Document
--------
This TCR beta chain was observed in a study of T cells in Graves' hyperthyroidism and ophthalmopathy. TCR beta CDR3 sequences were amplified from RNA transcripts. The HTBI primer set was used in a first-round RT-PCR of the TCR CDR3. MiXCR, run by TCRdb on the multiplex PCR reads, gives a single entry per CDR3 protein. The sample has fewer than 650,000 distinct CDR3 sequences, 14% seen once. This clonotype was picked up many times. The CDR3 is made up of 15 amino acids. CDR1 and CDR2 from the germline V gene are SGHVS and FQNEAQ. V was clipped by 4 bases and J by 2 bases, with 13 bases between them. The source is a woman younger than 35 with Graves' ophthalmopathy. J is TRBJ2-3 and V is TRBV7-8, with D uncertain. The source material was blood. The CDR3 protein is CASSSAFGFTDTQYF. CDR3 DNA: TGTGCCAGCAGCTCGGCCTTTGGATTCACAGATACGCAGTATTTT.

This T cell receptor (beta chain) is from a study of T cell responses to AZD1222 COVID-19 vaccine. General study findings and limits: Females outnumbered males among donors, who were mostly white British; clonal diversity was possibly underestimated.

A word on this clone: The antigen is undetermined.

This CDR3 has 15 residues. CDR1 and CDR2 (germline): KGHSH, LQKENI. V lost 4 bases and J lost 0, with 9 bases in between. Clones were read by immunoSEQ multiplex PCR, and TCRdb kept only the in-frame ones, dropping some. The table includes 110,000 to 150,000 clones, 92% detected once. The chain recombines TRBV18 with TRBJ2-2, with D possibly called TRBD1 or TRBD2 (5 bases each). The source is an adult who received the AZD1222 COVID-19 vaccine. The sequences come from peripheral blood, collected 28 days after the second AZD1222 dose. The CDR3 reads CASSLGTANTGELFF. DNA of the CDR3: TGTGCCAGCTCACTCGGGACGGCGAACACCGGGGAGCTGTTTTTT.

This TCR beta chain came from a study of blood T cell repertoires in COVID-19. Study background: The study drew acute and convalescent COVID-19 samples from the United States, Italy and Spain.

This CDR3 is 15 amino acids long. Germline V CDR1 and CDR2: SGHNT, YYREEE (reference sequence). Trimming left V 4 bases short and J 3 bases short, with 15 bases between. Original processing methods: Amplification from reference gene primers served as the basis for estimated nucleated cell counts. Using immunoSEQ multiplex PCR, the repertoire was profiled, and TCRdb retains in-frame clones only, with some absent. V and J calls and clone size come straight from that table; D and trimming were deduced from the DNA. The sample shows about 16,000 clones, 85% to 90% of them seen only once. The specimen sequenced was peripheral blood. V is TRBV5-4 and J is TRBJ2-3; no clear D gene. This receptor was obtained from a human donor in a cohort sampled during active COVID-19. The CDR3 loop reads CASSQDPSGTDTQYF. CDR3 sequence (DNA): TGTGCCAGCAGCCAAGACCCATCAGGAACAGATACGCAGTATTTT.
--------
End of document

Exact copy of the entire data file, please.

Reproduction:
This TCR beta chain was observed in a study of T cells in Graves' hyperthyroidism and ophthalmopathy. TCR beta CDR3 sequences were amplified from RNA transcripts. The HTBI primer set was used in a first-round RT-PCR of the TCR CDR3. MiXCR, run by TCRdb on the multiplex PCR reads, gives a single entry per CDR3 protein. The sample has fewer than 650,000 distinct CDR3 sequences, 14% seen once. This clonotype was picked up many times. The CDR3 is made up of 15 amino acids. CDR1 and CDR2 from the germline V gene are SGHVS and FQNEAQ. V was clipped by 4 bases and J by 2 bases, with 13 bases between them. The source is a woman younger than 35 with Graves' ophthalmopathy. J is TRBJ2-3 and V is TRBV7-8, with D uncertain. The source material was blood. The CDR3 protein is CASSSAFGFTDTQYF. CDR3 DNA: TGTGCCAGCAGCTCGGCCTTTGGATTCACAGATACGCAGTATTTT.

This T cell receptor (beta chain) is from a study of T cell responses to AZD1222 COVID-19 vaccine. General study findings and limits: Females outnumbered males among donors, who were mostly white British; clonal diversity was possibly underestimated.

A word on this clone: The antigen is undetermined.

This CDR3 has 15 residues. CDR1 and CDR2 (germline): KGHSH, LQKENI. V lost 4 bases and J lost 0, with 9 bases in between. Clones were read by immunoSEQ multiplex PCR, and TCRdb kept only the in-frame ones, dropping some. The table includes 110,000 to 150,000 clones, 92% detected once. The chain recombines TRBV18 with TRBJ2-2, with D possibly called TRBD1 or TRBD2 (5 bases each). The source is an adult who received the AZD1222 COVID-19 vaccine. The sequences come from peripheral blood, collected 28 days after the second AZD1222 dose. The CDR3 reads CASSLGTANTGELFF. DNA of the CDR3: TGTGCCAGCTCACTCGGGACGGCGAACACCGGGGAGCTGTTTTTT.

This TCR beta chain came from a study of blood T cell repertoires in COVID-19. Study background: The study drew acute and convalescent COVID-19 samples from the United States, Italy and Spain.

This CDR3 is 15 amino acids long. Germline V CDR1 and CDR2: SGHNT, YYREEE (reference sequence). Trimming left V 4 bases short and J 3 bases short, with 15 bases between. Original processing methods: Amplification from reference gene primers served as the basis for estimated nucleated cell counts. Using immunoSEQ multiplex PCR, the repertoire was profiled, and TCRdb retains in-frame clones only, with some absent. V and J calls and clone size come straight from that table; D and trimming were deduced from the DNA. The sample shows about 16,000 clones, 85% to 90% of them seen only once. The specimen sequenced was peripheral blood. V is TRBV5-4 and J is TRBJ2-3; no clear D gene. This receptor was obtained from a human donor in a cohort sampled during active COVID-19. The CDR3 loop reads CASSQDPSGTDTQYF. CDR3 sequence (DNA): TGTGCCAGCAGCCAAGACCCATCAGGAACAGATACGCAGTATTTT.